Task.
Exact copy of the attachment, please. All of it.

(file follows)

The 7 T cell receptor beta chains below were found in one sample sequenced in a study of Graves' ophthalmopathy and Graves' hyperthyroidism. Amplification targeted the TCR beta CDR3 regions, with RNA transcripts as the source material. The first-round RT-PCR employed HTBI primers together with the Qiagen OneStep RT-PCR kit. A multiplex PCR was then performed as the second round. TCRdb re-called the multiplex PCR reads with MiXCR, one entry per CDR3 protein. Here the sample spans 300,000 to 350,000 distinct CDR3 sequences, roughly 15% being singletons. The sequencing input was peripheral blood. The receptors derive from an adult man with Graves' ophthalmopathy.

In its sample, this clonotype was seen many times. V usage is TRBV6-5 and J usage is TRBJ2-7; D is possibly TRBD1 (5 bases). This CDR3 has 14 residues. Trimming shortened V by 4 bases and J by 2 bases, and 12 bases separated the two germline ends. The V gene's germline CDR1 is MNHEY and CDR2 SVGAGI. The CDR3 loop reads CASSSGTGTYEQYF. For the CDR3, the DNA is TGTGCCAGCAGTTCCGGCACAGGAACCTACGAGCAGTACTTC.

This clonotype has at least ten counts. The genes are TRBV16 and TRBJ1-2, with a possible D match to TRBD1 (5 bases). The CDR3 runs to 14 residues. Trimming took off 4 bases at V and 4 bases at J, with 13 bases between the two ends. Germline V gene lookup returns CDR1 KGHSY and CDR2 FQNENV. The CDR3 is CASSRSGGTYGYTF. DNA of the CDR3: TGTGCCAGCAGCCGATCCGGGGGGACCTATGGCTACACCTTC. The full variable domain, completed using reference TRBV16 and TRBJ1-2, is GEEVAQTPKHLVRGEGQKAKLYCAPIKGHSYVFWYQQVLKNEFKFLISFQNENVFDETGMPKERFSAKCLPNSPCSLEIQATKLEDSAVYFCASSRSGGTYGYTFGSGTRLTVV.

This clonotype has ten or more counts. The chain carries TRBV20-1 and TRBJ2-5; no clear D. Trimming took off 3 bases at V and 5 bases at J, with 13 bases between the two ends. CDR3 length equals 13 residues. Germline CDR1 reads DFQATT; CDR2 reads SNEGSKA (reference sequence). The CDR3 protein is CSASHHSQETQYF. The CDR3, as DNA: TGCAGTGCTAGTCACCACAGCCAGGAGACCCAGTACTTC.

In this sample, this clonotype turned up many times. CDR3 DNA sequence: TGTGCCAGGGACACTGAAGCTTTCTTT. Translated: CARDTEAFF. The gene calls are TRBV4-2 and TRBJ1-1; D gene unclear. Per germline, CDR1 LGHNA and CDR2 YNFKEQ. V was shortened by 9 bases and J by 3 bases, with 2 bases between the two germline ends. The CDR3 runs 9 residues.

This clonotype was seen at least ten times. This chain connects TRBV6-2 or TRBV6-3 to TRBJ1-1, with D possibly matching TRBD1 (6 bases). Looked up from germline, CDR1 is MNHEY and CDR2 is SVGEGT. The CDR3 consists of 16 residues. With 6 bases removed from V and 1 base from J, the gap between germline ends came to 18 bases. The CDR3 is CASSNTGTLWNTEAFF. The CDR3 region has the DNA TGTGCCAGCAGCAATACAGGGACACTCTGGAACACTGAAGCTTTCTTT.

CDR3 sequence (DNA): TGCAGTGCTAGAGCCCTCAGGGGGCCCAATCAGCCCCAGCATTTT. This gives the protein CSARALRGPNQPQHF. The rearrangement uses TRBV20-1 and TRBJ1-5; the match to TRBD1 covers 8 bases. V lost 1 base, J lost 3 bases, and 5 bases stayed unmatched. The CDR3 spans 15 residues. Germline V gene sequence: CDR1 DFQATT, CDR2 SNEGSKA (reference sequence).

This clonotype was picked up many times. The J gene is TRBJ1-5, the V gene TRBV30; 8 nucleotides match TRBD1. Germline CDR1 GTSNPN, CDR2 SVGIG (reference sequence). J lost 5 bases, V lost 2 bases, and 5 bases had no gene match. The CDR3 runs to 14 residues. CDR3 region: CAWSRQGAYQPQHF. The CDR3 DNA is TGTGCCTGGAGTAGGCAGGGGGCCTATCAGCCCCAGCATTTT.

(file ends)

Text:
The 7 T cell receptor beta chains below were found in one sample sequenced in a study of Graves' ophthalmopathy and Graves' hyperthyroidism. Amplification targeted the TCR beta CDR3 regions, with RNA transcripts as the source material. The first-round RT-PCR employed HTBI primers together with the Qiagen OneStep RT-PCR kit. A multiplex PCR was then performed as the second round. TCRdb re-called the multiplex PCR reads with MiXCR, one entry per CDR3 protein. Here the sample spans 300,000 to 350,000 distinct CDR3 sequences, roughly 15% being singletons. The sequencing input was peripheral blood. The receptors derive from an adult man with Graves' ophthalmopathy.

In its sample, this clonotype was seen many times. V usage is TRBV6-5 and J usage is TRBJ2-7; D is possibly TRBD1 (5 bases). This CDR3 has 14 residues. Trimming shortened V by 4 bases and J by 2 bases, and 12 bases separated the two germline ends. The V gene's germline CDR1 is MNHEY and CDR2 SVGAGI. The CDR3 loop reads CASSSGTGTYEQYF. For the CDR3, the DNA is TGTGCCAGCAGTTCCGGCACAGGAACCTACGAGCAGTACTTC.

This clonotype has at least ten counts. The genes are TRBV16 and TRBJ1-2, with a possible D match to TRBD1 (5 bases). The CDR3 runs to 14 residues. Trimming took off 4 bases at V and 4 bases at J, with 13 bases between the two ends. Germline V gene lookup returns CDR1 KGHSY and CDR2 FQNENV. The CDR3 is CASSRSGGTYGYTF. DNA of the CDR3: TGTGCCAGCAGCCGATCCGGGGGGACCTATGGCTACACCTTC. The full variable domain, completed using reference TRBV16 and TRBJ1-2, is GEEVAQTPKHLVRGEGQKAKLYCAPIKGHSYVFWYQQVLKNEFKFLISFQNENVFDETGMPKERFSAKCLPNSPCSLEIQATKLEDSAVYFCASSRSGGTYGYTFGSGTRLTVV.

This clonotype has ten or more counts. The chain carries TRBV20-1 and TRBJ2-5; no clear D. Trimming took off 3 bases at V and 5 bases at J, with 13 bases between the two ends. CDR3 length equals 13 residues. Germline CDR1 reads DFQATT; CDR2 reads SNEGSKA (reference sequence). The CDR3 protein is CSASHHSQETQYF. The CDR3, as DNA: TGCAGTGCTAGTCACCACAGCCAGGAGACCCAGTACTTC.

In this sample, this clonotype turned up many times. CDR3 DNA sequence: TGTGCCAGGGACACTGAAGCTTTCTTT. Translated: CARDTEAFF. The gene calls are TRBV4-2 and TRBJ1-1; D gene unclear. Per germline, CDR1 LGHNA and CDR2 YNFKEQ. V was shortened by 9 bases and J by 3 bases, with 2 bases between the two germline ends. The CDR3 runs 9 residues.

This clonotype was seen at least ten times. This chain connects TRBV6-2 or TRBV6-3 to TRBJ1-1, with D possibly matching TRBD1 (6 bases). Looked up from germline, CDR1 is MNHEY and CDR2 is SVGEGT. The CDR3 consists of 16 residues. With 6 bases removed from V and 1 base from J, the gap between germline ends came to 18 bases. The CDR3 is CASSNTGTLWNTEAFF. The CDR3 region has the DNA TGTGCCAGCAGCAATACAGGGACACTCTGGAACACTGAAGCTTTCTTT.

CDR3 sequence (DNA): TGCAGTGCTAGAGCCCTCAGGGGGCCCAATCAGCCCCAGCATTTT. This gives the protein CSARALRGPNQPQHF. The rearrangement uses TRBV20-1 and TRBJ1-5; the match to TRBD1 covers 8 bases. V lost 1 base, J lost 3 bases, and 5 bases stayed unmatched. The CDR3 spans 15 residues. Germline V gene sequence: CDR1 DFQATT, CDR2 SNEGSKA (reference sequence).

This clonotype was picked up many times. The J gene is TRBJ1-5, the V gene TRBV30; 8 nucleotides match TRBD1. Germline CDR1 GTSNPN, CDR2 SVGIG (reference sequence). J lost 5 bases, V lost 2 bases, and 5 bases had no gene match. The CDR3 runs to 14 residues. CDR3 region: CAWSRQGAYQPQHF. The CDR3 DNA is TGTGCCTGGAGTAGGCAGGGGGCCTATCAGCCCCAGCATTTT.